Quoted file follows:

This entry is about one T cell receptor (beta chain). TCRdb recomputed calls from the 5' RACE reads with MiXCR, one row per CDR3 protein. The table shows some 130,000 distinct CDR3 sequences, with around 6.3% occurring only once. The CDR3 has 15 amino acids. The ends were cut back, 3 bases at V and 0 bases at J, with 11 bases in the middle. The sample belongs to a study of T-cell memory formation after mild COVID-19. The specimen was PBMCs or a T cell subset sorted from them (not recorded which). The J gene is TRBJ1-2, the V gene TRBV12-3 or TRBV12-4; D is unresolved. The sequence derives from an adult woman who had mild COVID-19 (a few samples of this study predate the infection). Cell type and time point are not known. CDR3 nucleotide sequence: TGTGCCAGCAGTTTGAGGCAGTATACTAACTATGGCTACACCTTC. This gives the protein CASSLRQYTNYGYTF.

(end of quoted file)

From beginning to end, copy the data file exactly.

This entry is about one T cell receptor (beta chain). TCRdb recomputed calls from the 5' RACE reads with MiXCR, one row per CDR3 protein. The table shows some 130,000 distinct CDR3 sequences, with around 6.3% occurring only once. The CDR3 has 15 amino acids. The ends were cut back, 3 bases at V and 0 bases at J, with 11 bases in the middle. The sample belongs to a study of T-cell memory formation after mild COVID-19. The specimen was PBMCs or a T cell subset sorted from them (not recorded which). The J gene is TRBJ1-2, the V gene TRBV12-3 or TRBV12-4; D is unresolved. The sequence derives from an adult woman who had mild COVID-19 (a few samples of this study predate the infection). Cell type and time point are not known. CDR3 nucleotide sequence: TGTGCCAGCAGTTTGAGGCAGTATACTAACTATGGCTACACCTTC. This gives the protein CASSLRQYTNYGYTF.